CokeSpeak: "A sophisticated form of language, containing half-truths dissembled as common sense. Its objective is to deceive the listener, usually for profit".

Crooked Arguments

Crooked Arguments

“My dear brothers, never forget, when you hear the progress of enlightenment vaunted, that the devil’s best trick is to persuade you that he doesn’t exist!” – Charles Baudelaire: The Generous Gambler, 1869

It’s Only Common-Sense …

The central objective of the crooked argument phase is to make clear that the CokeSpeaker is talking obvious common sense. He is ‘everyman’, on the Clapham Omnibus. And this is the first clue that a CokeSpeaker is operating – the attempt to apply a common sense, seemingly straightforward justification to a complex scientific issue. (Hint: all scientific issues are complex, more so than we imagine).

He may claim industry or scientific credentials, but the CokeSpeaker is not speaking to a scientific audience but rather to the wider public. This is not the simple truisms or slogans we have examined up to now, but a well-crafted, apparently logical line of reasoning intended to prove (or disprove) some original proposition or premise.

The desired end result is always the same: that we consumers do nothing, change nothing, challenge nothing, and carry on obediently getting busy with the fizzy. In moderation of course, as part of a balanced diet…

This is the form of CokeSpeak most commonly seen in the ‘letters to the editor’ sections of newspapers and journals, or in Big Food PR ‘instant rebuttal’ (damage limitation) pieces, where a swift response is required to an unfriendly research paper, opponent’s media interviews, or a government policy debate. Simple truisms or slogans, whilst often included, would be insufficient in this context, even though a truism on its own could be viewed as a self-contained crooked argument.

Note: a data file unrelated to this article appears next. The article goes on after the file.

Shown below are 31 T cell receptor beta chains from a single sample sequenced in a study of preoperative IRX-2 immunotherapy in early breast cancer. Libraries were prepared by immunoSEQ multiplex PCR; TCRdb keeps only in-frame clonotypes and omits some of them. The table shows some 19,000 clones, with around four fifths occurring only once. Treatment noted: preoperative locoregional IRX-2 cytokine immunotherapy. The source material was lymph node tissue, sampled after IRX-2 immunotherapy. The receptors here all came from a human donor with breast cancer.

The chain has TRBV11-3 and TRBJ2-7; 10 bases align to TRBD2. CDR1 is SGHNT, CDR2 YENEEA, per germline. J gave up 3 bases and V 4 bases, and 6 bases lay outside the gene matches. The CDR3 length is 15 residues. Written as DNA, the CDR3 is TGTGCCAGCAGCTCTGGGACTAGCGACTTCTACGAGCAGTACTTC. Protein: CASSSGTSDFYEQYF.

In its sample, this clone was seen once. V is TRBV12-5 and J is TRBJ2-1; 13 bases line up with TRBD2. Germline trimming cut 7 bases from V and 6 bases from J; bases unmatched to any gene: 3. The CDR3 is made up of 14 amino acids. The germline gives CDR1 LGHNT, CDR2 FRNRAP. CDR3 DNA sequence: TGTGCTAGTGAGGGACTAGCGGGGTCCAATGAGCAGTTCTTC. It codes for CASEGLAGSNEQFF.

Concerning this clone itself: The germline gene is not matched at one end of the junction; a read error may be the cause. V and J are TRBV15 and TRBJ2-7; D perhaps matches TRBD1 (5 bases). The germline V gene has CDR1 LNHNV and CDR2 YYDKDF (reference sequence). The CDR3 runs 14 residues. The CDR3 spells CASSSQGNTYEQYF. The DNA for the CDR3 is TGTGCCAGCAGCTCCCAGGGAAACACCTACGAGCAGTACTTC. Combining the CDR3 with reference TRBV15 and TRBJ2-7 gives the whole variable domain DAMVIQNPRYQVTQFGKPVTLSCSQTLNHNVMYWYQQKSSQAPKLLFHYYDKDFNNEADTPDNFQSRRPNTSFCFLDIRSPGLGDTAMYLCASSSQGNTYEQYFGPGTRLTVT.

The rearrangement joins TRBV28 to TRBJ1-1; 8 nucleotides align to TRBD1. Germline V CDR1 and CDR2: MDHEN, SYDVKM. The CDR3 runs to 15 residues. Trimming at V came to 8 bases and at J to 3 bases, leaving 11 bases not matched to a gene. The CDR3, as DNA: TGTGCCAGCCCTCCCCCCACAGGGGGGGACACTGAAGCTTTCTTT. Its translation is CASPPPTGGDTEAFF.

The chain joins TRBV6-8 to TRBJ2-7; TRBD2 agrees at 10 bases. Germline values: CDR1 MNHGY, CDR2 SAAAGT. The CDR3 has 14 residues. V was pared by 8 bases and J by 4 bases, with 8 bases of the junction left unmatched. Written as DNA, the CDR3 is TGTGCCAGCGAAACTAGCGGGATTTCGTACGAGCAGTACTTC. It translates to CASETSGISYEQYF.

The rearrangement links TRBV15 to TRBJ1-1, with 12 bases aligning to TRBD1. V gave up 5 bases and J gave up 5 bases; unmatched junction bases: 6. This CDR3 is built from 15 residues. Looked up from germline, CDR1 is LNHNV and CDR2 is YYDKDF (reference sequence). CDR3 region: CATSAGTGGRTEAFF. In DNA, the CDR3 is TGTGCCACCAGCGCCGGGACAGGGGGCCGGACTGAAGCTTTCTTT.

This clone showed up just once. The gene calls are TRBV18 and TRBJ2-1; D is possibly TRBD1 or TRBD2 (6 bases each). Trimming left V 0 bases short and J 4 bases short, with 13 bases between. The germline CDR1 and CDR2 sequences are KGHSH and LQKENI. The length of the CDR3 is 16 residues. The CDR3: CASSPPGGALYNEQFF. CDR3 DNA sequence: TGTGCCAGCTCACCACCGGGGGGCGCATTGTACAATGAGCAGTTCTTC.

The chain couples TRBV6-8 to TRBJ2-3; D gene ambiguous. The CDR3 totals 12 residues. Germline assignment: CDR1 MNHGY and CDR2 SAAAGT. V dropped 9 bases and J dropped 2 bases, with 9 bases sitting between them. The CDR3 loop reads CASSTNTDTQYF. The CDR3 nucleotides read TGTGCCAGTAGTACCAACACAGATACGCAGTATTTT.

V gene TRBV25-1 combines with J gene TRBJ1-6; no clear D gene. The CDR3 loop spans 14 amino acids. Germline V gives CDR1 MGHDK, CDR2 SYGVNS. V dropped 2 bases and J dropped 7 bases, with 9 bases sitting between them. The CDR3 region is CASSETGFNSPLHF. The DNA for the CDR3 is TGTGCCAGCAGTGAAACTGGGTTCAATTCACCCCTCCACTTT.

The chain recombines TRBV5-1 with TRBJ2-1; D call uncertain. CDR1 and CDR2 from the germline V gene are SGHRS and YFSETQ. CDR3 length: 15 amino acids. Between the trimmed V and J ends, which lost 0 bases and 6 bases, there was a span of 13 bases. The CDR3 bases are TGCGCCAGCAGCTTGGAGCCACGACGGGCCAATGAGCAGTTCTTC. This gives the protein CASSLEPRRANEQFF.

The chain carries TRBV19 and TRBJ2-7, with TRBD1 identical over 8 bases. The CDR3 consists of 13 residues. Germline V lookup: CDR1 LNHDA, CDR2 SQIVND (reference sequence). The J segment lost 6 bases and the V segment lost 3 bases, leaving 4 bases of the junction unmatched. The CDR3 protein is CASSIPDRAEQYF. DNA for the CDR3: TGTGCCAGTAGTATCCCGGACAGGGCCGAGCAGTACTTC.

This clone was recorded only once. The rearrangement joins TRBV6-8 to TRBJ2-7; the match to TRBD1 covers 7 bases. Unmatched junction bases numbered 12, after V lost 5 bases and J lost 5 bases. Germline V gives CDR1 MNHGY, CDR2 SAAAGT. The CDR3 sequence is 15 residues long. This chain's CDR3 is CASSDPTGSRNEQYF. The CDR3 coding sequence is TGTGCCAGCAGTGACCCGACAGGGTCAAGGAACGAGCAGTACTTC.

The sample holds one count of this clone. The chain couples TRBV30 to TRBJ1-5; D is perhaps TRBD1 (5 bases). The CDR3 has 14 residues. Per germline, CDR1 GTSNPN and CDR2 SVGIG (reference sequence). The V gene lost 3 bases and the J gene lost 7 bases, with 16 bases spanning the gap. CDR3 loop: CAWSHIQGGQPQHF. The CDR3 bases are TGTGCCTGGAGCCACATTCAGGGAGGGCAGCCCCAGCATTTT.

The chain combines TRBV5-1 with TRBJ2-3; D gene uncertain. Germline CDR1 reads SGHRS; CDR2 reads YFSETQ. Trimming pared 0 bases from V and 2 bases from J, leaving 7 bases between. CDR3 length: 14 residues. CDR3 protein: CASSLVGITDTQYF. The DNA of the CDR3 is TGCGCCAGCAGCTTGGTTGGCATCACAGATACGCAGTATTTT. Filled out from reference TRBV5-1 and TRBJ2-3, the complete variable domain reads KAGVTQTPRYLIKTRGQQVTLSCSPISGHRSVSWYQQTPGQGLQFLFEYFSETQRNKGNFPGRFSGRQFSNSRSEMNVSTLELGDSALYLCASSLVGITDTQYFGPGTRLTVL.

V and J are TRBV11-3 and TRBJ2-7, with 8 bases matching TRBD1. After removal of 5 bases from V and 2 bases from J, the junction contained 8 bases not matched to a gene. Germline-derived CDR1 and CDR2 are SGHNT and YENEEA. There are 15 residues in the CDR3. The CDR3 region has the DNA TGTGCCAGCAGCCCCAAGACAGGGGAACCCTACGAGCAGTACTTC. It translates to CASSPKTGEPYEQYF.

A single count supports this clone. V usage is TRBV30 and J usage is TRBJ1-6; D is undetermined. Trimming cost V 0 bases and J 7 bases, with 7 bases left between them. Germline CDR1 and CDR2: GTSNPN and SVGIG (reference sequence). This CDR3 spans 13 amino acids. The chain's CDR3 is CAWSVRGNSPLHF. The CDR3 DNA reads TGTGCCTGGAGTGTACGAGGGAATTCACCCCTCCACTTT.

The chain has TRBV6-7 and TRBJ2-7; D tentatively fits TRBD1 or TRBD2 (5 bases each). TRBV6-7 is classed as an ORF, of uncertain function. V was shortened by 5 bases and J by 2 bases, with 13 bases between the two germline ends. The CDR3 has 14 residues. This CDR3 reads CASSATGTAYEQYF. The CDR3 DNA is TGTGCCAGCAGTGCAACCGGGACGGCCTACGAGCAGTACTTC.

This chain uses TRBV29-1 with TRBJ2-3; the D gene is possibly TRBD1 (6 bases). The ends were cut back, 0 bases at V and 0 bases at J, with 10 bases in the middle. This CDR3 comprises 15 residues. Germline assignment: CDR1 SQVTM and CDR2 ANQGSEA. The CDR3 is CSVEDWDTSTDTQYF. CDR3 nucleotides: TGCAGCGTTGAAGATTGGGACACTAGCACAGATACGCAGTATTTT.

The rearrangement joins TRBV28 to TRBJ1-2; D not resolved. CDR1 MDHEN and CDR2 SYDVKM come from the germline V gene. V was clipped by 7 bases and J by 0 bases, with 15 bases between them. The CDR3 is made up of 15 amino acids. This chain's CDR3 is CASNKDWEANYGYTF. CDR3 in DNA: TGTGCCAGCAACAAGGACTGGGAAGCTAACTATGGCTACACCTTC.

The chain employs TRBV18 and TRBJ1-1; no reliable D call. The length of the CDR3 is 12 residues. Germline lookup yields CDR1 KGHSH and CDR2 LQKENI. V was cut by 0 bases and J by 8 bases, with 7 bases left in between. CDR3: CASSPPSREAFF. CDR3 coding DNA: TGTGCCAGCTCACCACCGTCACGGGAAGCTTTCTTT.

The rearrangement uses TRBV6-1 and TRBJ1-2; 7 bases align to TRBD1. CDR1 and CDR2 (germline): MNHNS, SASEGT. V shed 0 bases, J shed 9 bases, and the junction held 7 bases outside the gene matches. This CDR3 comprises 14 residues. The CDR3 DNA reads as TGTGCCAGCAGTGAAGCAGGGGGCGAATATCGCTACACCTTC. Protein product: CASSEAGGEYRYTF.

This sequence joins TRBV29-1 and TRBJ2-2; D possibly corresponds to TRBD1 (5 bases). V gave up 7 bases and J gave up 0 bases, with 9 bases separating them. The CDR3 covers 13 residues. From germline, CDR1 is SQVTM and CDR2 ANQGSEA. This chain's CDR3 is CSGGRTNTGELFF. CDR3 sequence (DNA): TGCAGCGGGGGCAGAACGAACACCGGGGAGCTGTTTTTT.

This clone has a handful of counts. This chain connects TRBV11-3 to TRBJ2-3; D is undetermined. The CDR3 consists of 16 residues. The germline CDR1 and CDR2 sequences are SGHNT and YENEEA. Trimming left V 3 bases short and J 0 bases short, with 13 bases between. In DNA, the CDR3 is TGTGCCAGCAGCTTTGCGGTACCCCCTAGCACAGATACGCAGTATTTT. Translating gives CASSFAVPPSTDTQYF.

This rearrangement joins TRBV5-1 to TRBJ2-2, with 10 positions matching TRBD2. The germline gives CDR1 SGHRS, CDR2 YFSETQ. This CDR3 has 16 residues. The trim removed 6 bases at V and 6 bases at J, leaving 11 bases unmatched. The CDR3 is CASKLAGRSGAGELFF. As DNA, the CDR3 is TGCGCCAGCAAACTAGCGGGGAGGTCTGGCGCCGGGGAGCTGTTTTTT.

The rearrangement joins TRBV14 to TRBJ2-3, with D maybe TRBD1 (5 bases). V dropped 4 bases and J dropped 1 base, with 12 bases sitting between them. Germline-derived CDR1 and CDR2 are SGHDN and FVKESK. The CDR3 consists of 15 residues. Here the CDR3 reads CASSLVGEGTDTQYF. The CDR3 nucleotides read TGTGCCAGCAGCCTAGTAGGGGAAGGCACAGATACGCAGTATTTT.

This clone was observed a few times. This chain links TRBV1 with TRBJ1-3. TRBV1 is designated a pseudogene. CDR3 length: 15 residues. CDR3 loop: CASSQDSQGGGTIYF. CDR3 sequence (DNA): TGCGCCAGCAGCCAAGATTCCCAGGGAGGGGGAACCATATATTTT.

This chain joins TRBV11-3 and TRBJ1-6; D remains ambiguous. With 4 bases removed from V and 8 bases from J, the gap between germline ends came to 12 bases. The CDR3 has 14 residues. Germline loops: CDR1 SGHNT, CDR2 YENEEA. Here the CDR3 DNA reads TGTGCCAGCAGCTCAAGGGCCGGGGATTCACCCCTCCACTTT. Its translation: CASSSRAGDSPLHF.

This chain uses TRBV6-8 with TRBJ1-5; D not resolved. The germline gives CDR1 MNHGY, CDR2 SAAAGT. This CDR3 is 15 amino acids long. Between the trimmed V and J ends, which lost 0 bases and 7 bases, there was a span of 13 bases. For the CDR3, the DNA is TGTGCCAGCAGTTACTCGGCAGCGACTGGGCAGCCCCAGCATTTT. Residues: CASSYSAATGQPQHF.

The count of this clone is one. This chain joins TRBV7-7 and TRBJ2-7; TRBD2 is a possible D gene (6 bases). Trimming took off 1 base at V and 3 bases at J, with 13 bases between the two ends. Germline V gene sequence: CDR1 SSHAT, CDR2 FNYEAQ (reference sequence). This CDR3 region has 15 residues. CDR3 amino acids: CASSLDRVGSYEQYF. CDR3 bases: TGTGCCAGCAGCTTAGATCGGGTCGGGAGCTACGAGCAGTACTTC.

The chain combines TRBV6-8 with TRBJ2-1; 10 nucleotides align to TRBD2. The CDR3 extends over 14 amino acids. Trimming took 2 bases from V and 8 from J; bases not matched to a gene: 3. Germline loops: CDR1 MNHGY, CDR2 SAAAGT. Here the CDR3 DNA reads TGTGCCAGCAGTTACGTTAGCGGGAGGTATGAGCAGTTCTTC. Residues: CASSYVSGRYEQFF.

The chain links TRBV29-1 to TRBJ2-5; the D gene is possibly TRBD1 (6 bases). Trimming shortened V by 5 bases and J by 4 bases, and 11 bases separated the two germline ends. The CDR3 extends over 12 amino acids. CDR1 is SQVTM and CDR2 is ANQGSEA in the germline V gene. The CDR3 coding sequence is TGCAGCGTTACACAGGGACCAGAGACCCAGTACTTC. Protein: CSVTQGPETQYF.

With a little practice, all but the most sophisticated CokeSpeakers are easy to spot, and the sophisticated ones are rare beasts indeed. There are 10 crooked argument tactics that re-appear time after time and once you can spot these, then you are (almost) a qualified CokeSpeakHound, But first, a little background on crooked arguments, and 2 books on the topic that will look good on your bookshelf!

The latest edition of Straight & Crooked Thinking” by RH & CR Thouless (first published in 1930, and recently updated) offers up 37 commonly used dishonest tricks of argument (and how to refute them). If it is possible for a ‘list’ to be entertaining, this is certainly that list. However, it’s unlikely that any of us have the time or inclination to measure potential CokeSpeak against 37 separate criteria especially if we are to debunk it swiftly. At the opposite end of the scale, in his book “The Art of Clear Thinking” (Collier, 1962), Dr Rudolf Flesch suggests we need something simpler. He proposes that just two methods will suffice to first locate, and then refute, a crooked argument:

  • The reasoning makes an irrelevant point. Remedy: so what?
  • The reasoning ignores a relevant point. Remedy: specify the points ignored.

It transpires that almost all of Thouless’ 37 tricks, and the associated rebuttals or remedies do indeed fall into one of these two classes. Both Thouless and Flesch concentrate their efforts on distortions (or absence) of logic – whereas CokeSpeakers’ techniques make common use of emotional language to gain compliance. With some prescience, Thouless’ crooked arguments contain the core structure of CokeSpeak:

  • #20: Overcoming resistance to a doubtful proposition by a preliminary statement of a few easily accepted ones
  • #21: Statement of doubtful proposition in such a way that it fits in with the thought habits or prejudices of the hearer

Here is Alice’s list of the Top-Ten crooked arguments, together with her remedies for dealing with these when you encounter them. But beware – CokeSpeakers are usually none too anxious to engage in serious debate about their remarks, especially so with those of us who recognise them for what they are.

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